- Also on the island are the James Scott Memorial Fountain, whose jet reaches 38 feet high; a Coast Guard station and the William Livingston Memorial Light, the only marble lighthouse in the United States; the elegant and historic Detroit Yacht Club; and the nation’s oldest rowing club, the Detroit Boat Club.
To end the day on a high note, you can have dinner at Baker’s Keyboard Lounge, the oldest Jazz Club in the world still in operation, with its distinctive piano keyboard-shaped bar. It opened in 1934 and has since hosted the most famous jazz musicians and more, including Nat King Cole, Louis Armstrong, Art Tatum, George Shearing, Ella Fitzgerald, Tommy Flanagan, Charlie Parker, Gene Krupa, Oscar Peterson, John Coltrane, Wes Montgomery, Art Blakey, Sonny Stitt, and many, many more, such as a still-unknown Barbra Streisand in 1961. In 1986 it was declared a Historic Site.
If you are traveling with children, keep in mind that after 7 p.m. they cannot enter (as in many other establishments where alcohol is served).
What to see in Detroit, day two: the “Ford Tour”
Day two is devoted to Ford sites; they are unmissable if you come to Detroit, which is why I called this the Ford Tour. I will devote a full article to it because it deserves it, but in the meantime, I will write about it in brief.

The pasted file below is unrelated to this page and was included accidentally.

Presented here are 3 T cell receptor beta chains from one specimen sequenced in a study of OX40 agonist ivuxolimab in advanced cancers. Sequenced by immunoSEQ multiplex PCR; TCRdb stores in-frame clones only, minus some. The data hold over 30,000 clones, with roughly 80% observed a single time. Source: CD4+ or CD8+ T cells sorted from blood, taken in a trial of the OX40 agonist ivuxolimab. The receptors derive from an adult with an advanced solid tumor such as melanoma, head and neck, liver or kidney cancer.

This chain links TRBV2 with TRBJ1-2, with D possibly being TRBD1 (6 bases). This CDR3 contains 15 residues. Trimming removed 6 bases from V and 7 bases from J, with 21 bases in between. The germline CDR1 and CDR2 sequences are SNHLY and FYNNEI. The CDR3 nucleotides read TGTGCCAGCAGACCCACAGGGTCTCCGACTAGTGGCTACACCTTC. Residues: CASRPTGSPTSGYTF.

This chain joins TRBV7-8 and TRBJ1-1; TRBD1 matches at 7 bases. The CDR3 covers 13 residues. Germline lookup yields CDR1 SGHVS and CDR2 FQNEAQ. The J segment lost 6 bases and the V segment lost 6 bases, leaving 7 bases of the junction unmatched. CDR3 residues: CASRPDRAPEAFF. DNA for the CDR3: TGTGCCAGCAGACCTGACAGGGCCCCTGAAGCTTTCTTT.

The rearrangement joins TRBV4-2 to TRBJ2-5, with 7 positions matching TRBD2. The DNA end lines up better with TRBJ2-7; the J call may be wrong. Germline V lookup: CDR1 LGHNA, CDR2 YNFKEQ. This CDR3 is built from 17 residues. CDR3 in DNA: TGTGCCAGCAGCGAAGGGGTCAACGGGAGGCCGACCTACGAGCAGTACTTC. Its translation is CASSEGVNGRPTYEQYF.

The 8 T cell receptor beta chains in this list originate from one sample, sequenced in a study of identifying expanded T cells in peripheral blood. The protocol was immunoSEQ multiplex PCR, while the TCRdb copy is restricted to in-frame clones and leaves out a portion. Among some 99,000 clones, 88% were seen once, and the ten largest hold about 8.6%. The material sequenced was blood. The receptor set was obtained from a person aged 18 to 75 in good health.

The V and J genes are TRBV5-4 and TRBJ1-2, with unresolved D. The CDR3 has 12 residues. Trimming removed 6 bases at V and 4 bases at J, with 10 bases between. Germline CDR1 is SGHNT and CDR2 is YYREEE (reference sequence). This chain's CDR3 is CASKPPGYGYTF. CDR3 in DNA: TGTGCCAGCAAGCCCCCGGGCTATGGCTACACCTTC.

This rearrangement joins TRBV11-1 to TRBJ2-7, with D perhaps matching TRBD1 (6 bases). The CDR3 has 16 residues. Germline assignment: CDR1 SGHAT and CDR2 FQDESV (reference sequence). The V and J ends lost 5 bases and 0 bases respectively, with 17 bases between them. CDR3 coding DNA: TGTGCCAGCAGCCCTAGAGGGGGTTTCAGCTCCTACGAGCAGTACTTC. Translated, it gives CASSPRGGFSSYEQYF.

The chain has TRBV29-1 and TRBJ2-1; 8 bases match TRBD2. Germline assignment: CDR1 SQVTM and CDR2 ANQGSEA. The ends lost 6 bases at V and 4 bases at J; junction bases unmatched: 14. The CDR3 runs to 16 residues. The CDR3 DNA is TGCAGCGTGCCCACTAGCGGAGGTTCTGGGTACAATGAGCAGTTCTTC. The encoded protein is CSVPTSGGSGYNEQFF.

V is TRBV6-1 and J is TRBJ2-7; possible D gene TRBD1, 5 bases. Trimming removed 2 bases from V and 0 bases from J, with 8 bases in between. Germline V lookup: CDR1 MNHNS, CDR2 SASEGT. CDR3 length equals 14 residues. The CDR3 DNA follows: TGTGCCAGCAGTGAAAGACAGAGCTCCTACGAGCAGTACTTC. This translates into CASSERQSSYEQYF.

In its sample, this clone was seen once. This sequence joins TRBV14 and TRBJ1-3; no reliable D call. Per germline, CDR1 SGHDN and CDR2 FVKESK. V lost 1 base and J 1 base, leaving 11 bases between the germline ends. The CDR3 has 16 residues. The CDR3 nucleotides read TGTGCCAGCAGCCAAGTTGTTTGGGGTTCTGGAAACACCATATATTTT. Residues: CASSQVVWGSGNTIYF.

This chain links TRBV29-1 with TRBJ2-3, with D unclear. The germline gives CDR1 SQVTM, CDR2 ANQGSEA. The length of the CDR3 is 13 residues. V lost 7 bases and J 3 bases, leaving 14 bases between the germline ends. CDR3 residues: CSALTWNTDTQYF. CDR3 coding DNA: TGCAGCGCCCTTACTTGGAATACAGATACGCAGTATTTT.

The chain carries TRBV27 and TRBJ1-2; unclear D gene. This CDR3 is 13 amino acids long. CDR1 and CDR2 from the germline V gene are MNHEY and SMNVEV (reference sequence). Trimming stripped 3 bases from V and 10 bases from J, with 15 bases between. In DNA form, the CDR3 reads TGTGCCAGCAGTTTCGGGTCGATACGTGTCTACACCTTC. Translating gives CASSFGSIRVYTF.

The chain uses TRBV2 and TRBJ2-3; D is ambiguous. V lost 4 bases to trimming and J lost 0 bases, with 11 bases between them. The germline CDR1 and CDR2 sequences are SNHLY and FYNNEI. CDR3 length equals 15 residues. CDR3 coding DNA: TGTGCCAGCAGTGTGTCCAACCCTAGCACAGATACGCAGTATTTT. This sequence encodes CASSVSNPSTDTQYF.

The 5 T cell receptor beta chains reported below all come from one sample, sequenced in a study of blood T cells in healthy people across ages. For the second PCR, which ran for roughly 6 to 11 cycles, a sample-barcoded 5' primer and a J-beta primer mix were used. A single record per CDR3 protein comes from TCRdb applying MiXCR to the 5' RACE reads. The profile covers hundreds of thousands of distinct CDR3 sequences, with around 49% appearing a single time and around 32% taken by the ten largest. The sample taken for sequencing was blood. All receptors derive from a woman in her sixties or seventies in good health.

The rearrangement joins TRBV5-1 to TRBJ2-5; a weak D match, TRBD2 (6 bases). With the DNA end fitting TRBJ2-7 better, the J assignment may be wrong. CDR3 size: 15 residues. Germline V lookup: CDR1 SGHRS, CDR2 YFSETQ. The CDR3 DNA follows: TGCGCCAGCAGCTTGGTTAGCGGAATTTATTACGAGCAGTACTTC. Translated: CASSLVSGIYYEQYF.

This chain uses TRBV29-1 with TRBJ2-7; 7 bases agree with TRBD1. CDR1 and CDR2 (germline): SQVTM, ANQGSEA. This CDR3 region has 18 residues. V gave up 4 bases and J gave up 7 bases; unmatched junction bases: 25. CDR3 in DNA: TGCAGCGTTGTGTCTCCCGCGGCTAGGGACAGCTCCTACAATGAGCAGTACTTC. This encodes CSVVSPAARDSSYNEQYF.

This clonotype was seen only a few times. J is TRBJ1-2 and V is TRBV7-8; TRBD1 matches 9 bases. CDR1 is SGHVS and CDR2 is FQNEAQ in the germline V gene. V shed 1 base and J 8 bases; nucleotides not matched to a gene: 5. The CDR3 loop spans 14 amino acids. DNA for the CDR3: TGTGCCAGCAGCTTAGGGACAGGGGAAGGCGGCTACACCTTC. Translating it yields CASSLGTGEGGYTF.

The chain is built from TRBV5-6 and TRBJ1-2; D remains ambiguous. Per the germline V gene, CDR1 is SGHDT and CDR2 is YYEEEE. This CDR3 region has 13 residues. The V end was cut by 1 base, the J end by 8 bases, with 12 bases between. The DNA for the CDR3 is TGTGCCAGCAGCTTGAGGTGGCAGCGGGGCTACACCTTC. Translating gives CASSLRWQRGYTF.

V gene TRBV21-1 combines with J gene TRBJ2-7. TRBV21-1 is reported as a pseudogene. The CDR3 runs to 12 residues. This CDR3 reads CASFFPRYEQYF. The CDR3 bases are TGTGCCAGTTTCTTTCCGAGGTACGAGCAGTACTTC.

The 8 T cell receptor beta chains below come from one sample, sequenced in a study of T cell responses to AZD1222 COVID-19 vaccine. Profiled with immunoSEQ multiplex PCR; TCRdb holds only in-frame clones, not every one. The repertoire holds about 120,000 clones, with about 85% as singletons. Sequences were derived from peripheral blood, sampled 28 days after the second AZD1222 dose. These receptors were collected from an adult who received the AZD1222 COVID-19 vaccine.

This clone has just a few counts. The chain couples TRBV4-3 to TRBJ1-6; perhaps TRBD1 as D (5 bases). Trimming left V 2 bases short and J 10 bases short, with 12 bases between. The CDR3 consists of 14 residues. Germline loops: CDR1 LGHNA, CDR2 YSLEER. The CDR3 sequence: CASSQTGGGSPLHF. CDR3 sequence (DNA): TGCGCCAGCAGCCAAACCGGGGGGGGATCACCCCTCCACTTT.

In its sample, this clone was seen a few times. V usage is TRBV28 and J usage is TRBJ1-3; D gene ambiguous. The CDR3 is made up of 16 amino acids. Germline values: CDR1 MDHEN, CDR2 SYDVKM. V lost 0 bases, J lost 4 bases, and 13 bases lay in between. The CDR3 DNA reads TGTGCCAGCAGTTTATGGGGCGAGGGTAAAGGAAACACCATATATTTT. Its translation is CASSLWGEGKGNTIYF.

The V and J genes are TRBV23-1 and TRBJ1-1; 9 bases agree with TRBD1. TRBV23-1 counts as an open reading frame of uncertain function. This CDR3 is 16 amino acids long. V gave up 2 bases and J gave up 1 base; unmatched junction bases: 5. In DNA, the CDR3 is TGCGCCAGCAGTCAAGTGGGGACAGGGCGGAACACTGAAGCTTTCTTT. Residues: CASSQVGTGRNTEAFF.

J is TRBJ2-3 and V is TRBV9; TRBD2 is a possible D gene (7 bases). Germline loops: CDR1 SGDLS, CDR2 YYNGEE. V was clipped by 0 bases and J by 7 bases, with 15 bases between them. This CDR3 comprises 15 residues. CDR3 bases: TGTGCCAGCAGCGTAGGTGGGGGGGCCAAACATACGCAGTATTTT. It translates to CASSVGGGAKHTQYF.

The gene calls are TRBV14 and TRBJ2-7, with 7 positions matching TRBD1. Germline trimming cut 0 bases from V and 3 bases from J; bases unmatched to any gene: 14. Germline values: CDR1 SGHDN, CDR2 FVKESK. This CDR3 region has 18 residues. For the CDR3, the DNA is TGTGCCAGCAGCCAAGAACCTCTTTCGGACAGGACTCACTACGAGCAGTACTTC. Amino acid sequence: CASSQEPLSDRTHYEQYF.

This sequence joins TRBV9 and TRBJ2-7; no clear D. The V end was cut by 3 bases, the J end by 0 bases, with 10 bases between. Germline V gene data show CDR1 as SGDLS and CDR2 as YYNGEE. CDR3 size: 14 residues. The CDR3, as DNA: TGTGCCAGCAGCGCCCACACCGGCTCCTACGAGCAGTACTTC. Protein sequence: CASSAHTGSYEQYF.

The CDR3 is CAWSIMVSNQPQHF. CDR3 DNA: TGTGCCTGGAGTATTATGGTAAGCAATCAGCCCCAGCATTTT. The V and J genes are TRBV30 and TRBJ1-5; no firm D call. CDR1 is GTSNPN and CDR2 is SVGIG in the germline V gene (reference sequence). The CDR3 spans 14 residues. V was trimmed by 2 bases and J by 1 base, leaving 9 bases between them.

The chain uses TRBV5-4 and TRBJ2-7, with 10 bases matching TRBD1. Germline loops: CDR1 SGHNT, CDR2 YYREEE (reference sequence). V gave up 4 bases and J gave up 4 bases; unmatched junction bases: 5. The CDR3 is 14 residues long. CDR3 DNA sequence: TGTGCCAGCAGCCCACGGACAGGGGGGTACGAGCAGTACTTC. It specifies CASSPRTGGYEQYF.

The first stop is the Ford House at Grosse Pointe, the house where Edsel Ford – Henry’s only son – and his wife Eleanor lived from 1929 until their death. It is part of the Motorcities National Heritage Area and is inspired by traditional English cottages in the Cotswolds. You enter through the new Visitor Center, which houses a small display of Ford automobiles and a bronze map of the estate, as well as various activities throughout the year. At Christmas time, when we were there, there was a workshop to create a do-it-yourself Christmas card!
From the Visitor Center, you take a bus to the beautiful house. The tour offers a unique glimpse into the Ford family’s private life and their deep love of art and design (they had an extensive art collection in the house, including original paintings by Cézanne, Renoir, Degas and Diego Rivera, many of which were donated to the Detroit Institute of Arts after Eleanor’s death). Visiting the house is like visiting a friend: it is cozy and still looks the same as it did when they lived there, complete with photographs and personal items scattered here and there. It was Eleanor who wanted to open the house to the public after her death, to make it an open place for everyone to walk around and relax.